— mcget/the Type-IN.


Filed under manual typewriter, Olivetti Lettera 32, Olivetti Valentine typewriter, Olympia SM9

A young girl, a Royal lady, a news story, a Christmas typer

About 62 years ago, Kathleen’s mom went to the store–and came back with a brand new Royal Quiet De Luxe typewriter.

That's a lot of money in 1948!

THE WORLD’S FIRST TRULY MODERN TYPEWRITER, boasted the manual–and hey, this machine had some clever features–a one-touch Magic Margin (Registered Trade Mark), “Finger Form Keys”, and Shift Freedom–the keys dropped down for caps–then a spring lifted them up again–boy, was that a nice feature. Kathleen used that machine for schoolwork, for classes when she had secretarial school, and for letters to friends and family. By and by, it was used less, but she always kept it in top shape, and stored it carefully in the basement when she stopped using it. She kept the manual and the brushes and the extra ribbon spools and even the price tag from the day it came home from the store.

Then the Philadelphia Inquirer and the Daily News wrote about an odd little gathering of people who still liked manual typewriters. The young girl was now a grown up lady. She’d been wondering what to do about her Royal, and had maybe even thought of giving it to a thrift shop or putting it out on the curb. She called up the bike shop mentioned in the typewriter story and asked for Mike (er, me)  and explained about the Royal and that she didn’t want any money for it and said “I just want it to go to a good home.” So I drove out to Mayfair in Northeast Philadelphia and found her house easily (she gave perfect directions). It was the one right next to the Notre Dame football fan with a street sign in his front yard that said, “FIGHTING IRISH”.

The Royal was a bit heavy and so she had a neighbor tote it upstairs. We talked about how her mom bought it for her and some of the things she used it for, and I promised I’d make sure it would go to someone who would take good care of it. I took some pictures of her holding the typewriter–I hurried because it looked heavy.

A very nice lady, who took good care of her Royal Quiet DeLuxe

Then I thanked her and put it in the car. I put it into the back seat instead of the trunk just because…. Then I drove it back to Trophy (that’s the name of the shop). Since the Type-IN, some of the mechanics have been getting excited about typewriters. TJ is one of them. He really wanted an older Remington I had, but well, I didn’t want to give it to him because I liked it, but also because it was kind of fragile and I think TJ wanted a machine to really write on a bit.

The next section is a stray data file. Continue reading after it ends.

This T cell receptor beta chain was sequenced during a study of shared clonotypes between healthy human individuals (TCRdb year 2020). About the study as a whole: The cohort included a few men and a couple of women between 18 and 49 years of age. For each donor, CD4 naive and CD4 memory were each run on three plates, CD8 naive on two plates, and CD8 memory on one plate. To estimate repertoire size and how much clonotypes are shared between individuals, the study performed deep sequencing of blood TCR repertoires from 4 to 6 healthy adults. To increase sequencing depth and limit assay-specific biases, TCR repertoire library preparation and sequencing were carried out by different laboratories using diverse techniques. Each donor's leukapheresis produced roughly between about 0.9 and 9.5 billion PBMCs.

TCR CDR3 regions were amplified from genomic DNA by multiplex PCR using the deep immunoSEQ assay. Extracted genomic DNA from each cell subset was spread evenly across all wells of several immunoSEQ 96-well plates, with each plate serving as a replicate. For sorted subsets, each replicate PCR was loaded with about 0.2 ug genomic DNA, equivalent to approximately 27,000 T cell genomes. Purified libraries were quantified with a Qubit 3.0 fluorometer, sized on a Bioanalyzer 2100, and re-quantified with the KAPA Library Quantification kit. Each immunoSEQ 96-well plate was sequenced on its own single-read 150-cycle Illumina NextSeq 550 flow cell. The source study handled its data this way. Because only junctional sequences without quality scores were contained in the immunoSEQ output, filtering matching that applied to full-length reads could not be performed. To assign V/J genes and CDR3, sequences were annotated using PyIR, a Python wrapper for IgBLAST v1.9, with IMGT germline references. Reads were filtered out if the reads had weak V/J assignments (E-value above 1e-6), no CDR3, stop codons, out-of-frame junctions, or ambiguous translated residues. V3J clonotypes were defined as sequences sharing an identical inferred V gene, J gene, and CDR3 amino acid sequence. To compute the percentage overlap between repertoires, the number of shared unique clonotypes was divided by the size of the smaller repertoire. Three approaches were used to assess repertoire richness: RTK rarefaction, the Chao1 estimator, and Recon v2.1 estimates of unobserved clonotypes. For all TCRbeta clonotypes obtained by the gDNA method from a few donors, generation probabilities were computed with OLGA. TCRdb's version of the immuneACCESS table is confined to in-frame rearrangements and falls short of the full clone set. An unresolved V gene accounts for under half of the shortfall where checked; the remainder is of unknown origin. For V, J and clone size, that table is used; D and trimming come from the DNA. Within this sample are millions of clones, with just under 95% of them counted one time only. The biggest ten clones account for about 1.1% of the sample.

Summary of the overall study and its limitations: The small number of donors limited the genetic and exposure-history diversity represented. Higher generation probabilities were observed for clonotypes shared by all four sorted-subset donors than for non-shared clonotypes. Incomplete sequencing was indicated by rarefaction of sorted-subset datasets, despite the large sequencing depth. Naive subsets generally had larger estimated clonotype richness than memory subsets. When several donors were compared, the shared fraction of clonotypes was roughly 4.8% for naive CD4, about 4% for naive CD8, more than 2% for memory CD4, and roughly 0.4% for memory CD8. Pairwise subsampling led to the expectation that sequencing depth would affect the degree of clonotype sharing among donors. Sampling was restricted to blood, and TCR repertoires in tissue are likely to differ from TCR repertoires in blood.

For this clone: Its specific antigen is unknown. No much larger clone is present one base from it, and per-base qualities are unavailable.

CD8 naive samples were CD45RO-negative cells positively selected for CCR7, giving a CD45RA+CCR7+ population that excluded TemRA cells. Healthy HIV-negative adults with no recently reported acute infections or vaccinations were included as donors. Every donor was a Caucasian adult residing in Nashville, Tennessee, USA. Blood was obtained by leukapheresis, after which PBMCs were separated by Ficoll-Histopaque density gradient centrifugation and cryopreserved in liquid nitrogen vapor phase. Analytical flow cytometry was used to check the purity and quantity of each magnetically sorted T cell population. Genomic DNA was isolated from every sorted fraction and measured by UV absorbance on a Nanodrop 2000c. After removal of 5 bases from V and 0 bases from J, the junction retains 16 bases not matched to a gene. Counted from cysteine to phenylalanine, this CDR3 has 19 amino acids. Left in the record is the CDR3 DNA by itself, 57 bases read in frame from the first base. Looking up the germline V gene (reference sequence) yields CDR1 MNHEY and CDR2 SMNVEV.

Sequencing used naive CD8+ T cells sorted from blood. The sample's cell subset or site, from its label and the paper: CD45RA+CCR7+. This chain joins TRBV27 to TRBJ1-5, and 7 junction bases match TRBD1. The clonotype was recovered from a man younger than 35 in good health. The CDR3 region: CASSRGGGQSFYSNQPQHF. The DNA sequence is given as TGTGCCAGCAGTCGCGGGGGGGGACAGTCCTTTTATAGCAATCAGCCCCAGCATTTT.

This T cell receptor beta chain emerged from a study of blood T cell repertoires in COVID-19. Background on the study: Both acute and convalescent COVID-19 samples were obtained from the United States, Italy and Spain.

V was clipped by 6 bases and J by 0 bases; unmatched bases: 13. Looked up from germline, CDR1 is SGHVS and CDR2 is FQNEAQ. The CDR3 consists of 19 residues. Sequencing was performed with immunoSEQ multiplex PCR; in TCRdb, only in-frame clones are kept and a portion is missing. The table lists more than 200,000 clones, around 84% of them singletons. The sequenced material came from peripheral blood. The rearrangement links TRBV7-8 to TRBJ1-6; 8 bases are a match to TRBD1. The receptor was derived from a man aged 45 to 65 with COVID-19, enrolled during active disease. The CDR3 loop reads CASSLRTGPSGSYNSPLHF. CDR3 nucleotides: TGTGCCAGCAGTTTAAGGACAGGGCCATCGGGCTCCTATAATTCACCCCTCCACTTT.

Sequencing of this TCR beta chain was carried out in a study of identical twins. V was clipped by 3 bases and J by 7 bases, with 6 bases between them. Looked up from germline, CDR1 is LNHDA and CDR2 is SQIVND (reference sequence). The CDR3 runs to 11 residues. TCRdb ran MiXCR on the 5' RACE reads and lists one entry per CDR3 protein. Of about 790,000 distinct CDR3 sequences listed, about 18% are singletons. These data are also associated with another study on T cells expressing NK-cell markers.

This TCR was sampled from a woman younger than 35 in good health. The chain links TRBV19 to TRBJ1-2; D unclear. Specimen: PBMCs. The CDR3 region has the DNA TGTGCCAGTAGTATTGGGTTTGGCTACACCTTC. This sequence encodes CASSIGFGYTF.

At the shop, there really wasn’t much needed for the Royal (it really had been taken good care of!) , so in between talking to customers, we used compressed air to blow any dust out of the machine, put in a new ribbon, and brushed the typefaces a little. It typed perfectly, with a really nice light touch. It looked different from all the other typewriters we’d seen lately; dark gray with even darker gray accents gave it a serious, almost West Point air.

TJ likes all sorts of good machinery, and he’s really starting to get interested in typewriters… after a few minutes, he finally, said, “OK, how much for it?”  I just said, Merry Christmas. 

When I left the shop, TJ was typing out labels for presents on the Royal Quiet De Luxe.

Thanks Royal. Thanks newspapers. And thank you Kathleen Murray for the typewriter–we’ll take good care of it.



Novelist Paul Auster has declared his allegiance to manual typewriting, and I recently finished one of his novels in which a main character is named Fanshawe–which is also the street that Ms. Murray lives on. Coincidence? Of course. But we’ll take it.


Filed under Hermes Rocket Typewriter, manual typewriter, Olivetti Lettera 32, Olivetti Valentine typewriter, Olympia SM9, Philadelphia Daily News, Philadelphia Inquirer, Royal Quiet De Luxe typewriter,